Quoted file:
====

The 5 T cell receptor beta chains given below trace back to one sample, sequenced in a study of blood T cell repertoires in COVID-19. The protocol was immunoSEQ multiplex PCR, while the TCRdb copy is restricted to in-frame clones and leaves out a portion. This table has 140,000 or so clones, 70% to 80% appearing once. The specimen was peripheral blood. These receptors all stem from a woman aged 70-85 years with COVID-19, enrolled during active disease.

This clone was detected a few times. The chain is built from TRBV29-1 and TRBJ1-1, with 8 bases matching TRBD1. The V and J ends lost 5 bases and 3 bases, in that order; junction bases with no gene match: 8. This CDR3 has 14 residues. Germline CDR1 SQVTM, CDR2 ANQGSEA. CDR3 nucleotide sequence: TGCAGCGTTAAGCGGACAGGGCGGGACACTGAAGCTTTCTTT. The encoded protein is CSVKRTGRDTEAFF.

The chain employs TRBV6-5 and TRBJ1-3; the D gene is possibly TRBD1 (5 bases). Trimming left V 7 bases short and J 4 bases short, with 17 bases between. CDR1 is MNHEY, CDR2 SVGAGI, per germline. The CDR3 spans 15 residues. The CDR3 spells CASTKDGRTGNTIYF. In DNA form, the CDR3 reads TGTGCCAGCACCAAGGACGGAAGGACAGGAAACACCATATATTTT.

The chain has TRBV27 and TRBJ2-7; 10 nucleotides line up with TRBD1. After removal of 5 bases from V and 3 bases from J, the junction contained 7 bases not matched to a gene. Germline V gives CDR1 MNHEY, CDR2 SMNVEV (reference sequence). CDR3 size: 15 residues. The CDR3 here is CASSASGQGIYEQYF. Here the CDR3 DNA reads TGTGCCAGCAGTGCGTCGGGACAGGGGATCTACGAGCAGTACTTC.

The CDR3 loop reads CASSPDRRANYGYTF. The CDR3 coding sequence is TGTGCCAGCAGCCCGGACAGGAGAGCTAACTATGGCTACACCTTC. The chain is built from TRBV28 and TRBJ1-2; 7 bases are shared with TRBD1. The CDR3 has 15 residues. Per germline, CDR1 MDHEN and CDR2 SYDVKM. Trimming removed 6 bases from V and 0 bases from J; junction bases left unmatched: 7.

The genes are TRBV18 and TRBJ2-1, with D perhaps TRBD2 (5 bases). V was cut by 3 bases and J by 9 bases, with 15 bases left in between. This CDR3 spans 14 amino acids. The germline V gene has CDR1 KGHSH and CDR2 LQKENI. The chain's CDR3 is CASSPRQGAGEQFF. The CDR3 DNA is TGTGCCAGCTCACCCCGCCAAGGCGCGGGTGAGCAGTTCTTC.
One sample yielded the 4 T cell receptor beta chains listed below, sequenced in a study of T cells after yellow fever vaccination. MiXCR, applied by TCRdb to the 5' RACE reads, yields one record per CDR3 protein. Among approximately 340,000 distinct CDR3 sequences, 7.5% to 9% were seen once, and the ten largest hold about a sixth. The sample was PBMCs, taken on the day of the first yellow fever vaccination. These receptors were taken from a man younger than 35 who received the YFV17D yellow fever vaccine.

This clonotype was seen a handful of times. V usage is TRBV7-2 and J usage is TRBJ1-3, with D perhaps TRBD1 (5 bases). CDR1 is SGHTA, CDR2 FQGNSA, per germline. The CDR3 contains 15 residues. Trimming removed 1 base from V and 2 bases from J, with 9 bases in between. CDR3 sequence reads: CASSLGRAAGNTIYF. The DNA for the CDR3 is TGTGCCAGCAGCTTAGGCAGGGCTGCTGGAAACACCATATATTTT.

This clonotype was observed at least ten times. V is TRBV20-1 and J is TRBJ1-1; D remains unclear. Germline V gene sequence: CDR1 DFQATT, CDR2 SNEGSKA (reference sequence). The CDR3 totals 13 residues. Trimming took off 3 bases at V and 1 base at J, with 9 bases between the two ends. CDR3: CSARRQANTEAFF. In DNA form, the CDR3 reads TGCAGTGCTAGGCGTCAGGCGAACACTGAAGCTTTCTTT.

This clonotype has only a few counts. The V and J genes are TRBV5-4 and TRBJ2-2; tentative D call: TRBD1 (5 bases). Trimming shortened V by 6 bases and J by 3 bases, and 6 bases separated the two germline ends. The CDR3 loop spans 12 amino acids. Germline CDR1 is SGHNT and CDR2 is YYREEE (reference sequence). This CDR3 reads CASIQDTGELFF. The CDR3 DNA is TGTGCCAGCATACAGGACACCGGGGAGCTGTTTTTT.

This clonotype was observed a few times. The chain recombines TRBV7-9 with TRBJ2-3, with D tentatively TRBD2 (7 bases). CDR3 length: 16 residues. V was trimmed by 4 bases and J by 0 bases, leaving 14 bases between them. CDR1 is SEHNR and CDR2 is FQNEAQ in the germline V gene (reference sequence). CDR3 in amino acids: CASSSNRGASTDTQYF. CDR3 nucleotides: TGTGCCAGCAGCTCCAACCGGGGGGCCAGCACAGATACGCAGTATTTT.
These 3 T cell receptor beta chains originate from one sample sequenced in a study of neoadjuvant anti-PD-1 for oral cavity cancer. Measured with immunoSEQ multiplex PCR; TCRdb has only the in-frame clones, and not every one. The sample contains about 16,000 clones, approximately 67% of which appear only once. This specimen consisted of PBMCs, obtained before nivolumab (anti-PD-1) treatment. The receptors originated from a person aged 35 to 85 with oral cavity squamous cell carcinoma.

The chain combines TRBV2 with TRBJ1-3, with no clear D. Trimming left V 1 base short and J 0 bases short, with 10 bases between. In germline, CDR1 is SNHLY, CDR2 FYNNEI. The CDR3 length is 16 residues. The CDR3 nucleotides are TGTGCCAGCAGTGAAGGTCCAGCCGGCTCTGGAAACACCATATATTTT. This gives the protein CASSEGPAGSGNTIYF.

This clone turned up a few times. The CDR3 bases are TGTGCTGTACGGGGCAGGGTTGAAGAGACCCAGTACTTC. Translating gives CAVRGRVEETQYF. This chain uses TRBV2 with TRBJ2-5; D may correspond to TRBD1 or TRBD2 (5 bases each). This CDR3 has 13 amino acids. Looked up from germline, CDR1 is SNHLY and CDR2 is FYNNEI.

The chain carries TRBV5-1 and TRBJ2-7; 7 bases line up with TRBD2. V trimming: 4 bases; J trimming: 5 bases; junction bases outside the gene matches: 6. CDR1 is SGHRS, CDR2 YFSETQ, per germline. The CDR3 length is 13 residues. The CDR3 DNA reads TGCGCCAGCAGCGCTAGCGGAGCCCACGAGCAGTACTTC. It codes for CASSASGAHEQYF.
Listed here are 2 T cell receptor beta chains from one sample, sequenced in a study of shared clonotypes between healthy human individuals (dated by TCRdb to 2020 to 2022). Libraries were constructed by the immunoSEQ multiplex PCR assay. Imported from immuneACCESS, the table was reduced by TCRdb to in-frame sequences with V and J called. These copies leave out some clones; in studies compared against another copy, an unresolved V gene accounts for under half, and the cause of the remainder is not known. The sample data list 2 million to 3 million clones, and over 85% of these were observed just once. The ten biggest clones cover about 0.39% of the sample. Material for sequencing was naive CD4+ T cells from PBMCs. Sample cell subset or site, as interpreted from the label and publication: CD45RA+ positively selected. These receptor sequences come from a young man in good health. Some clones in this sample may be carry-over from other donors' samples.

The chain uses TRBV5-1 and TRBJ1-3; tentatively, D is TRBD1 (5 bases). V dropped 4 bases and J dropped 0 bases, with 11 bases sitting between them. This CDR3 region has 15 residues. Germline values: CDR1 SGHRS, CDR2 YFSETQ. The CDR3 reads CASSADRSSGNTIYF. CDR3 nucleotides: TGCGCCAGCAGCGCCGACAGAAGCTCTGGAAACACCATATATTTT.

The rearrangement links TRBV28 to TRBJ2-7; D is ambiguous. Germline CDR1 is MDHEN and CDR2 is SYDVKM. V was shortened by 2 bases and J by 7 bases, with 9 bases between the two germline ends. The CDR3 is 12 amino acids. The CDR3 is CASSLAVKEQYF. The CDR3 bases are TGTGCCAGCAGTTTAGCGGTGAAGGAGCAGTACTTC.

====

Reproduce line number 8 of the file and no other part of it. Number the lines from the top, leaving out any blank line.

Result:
This clonotype was seen a handful of times. V usage is TRBV7-2 and J usage is TRBJ1-3, with D perhaps TRBD1 (5 bases). CDR1 is SGHTA, CDR2 FQGNSA, per germline. The CDR3 contains 15 residues. Trimming removed 1 base from V and 2 bases from J, with 9 bases in between. CDR3 sequence reads: CASSLGRAAGNTIYF. The DNA for the CDR3 is TGTGCCAGCAGCTTAGGCAGGGCTGCTGGAAACACCATATATTTT.